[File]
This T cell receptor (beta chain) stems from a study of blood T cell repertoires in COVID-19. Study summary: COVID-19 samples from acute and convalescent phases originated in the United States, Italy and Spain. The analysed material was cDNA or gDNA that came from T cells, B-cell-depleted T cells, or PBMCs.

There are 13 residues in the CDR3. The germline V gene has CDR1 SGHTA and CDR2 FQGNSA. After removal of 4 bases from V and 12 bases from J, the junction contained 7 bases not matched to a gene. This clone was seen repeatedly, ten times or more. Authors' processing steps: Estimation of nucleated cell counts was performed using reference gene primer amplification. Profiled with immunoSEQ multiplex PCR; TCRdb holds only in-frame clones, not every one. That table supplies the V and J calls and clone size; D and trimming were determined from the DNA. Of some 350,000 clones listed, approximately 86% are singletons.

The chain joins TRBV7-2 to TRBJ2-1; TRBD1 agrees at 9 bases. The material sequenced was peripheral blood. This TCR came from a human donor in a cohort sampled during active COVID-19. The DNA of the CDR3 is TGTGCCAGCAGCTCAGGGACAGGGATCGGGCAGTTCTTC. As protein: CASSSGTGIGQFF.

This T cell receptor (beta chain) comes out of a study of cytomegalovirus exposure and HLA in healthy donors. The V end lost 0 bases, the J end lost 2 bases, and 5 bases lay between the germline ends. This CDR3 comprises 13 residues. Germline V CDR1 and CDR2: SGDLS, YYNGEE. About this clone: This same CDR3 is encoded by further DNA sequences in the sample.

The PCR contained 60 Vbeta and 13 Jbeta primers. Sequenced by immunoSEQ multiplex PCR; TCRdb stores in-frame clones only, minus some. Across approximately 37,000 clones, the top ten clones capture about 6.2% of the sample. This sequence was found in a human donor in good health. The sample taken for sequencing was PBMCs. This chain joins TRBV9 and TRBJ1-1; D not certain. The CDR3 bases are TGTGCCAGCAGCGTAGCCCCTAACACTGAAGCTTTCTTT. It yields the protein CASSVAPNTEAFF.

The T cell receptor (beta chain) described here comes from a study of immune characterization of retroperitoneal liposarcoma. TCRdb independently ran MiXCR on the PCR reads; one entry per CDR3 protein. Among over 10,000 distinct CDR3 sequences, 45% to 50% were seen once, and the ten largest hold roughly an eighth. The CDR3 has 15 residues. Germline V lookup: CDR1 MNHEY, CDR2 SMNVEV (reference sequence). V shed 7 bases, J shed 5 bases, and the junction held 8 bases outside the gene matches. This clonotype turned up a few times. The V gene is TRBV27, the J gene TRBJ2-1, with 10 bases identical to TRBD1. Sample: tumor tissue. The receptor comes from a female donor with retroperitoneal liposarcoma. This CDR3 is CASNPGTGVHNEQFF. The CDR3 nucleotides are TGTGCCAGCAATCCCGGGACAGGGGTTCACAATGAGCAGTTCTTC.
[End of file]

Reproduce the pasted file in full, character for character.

This T cell receptor (beta chain) stems from a study of blood T cell repertoires in COVID-19. Study summary: COVID-19 samples from acute and convalescent phases originated in the United States, Italy and Spain. The analysed material was cDNA or gDNA that came from T cells, B-cell-depleted T cells, or PBMCs.

There are 13 residues in the CDR3. The germline V gene has CDR1 SGHTA and CDR2 FQGNSA. After removal of 4 bases from V and 12 bases from J, the junction contained 7 bases not matched to a gene. This clone was seen repeatedly, ten times or more. Authors' processing steps: Estimation of nucleated cell counts was performed using reference gene primer amplification. Profiled with immunoSEQ multiplex PCR; TCRdb holds only in-frame clones, not every one. That table supplies the V and J calls and clone size; D and trimming were determined from the DNA. Of some 350,000 clones listed, approximately 86% are singletons.

The chain joins TRBV7-2 to TRBJ2-1; TRBD1 agrees at 9 bases. The material sequenced was peripheral blood. This TCR came from a human donor in a cohort sampled during active COVID-19. The DNA of the CDR3 is TGTGCCAGCAGCTCAGGGACAGGGATCGGGCAGTTCTTC. As protein: CASSSGTGIGQFF.

This T cell receptor (beta chain) comes out of a study of cytomegalovirus exposure and HLA in healthy donors. The V end lost 0 bases, the J end lost 2 bases, and 5 bases lay between the germline ends. This CDR3 comprises 13 residues. Germline V CDR1 and CDR2: SGDLS, YYNGEE. About this clone: This same CDR3 is encoded by further DNA sequences in the sample.

The PCR contained 60 Vbeta and 13 Jbeta primers. Sequenced by immunoSEQ multiplex PCR; TCRdb stores in-frame clones only, minus some. Across approximately 37,000 clones, the top ten clones capture about 6.2% of the sample. This sequence was found in a human donor in good health. The sample taken for sequencing was PBMCs. This chain joins TRBV9 and TRBJ1-1; D not certain. The CDR3 bases are TGTGCCAGCAGCGTAGCCCCTAACACTGAAGCTTTCTTT. It yields the protein CASSVAPNTEAFF.

The T cell receptor (beta chain) described here comes from a study of immune characterization of retroperitoneal liposarcoma. TCRdb independently ran MiXCR on the PCR reads; one entry per CDR3 protein. Among over 10,000 distinct CDR3 sequences, 45% to 50% were seen once, and the ten largest hold roughly an eighth. The CDR3 has 15 residues. Germline V lookup: CDR1 MNHEY, CDR2 SMNVEV (reference sequence). V shed 7 bases, J shed 5 bases, and the junction held 8 bases outside the gene matches. This clonotype turned up a few times. The V gene is TRBV27, the J gene TRBJ2-1, with 10 bases identical to TRBD1. Sample: tumor tissue. The receptor comes from a female donor with retroperitoneal liposarcoma. This CDR3 is CASNPGTGVHNEQFF. The CDR3 nucleotides are TGTGCCAGCAATCCCGGGACAGGGGTTCACAATGAGCAGTTCTTC.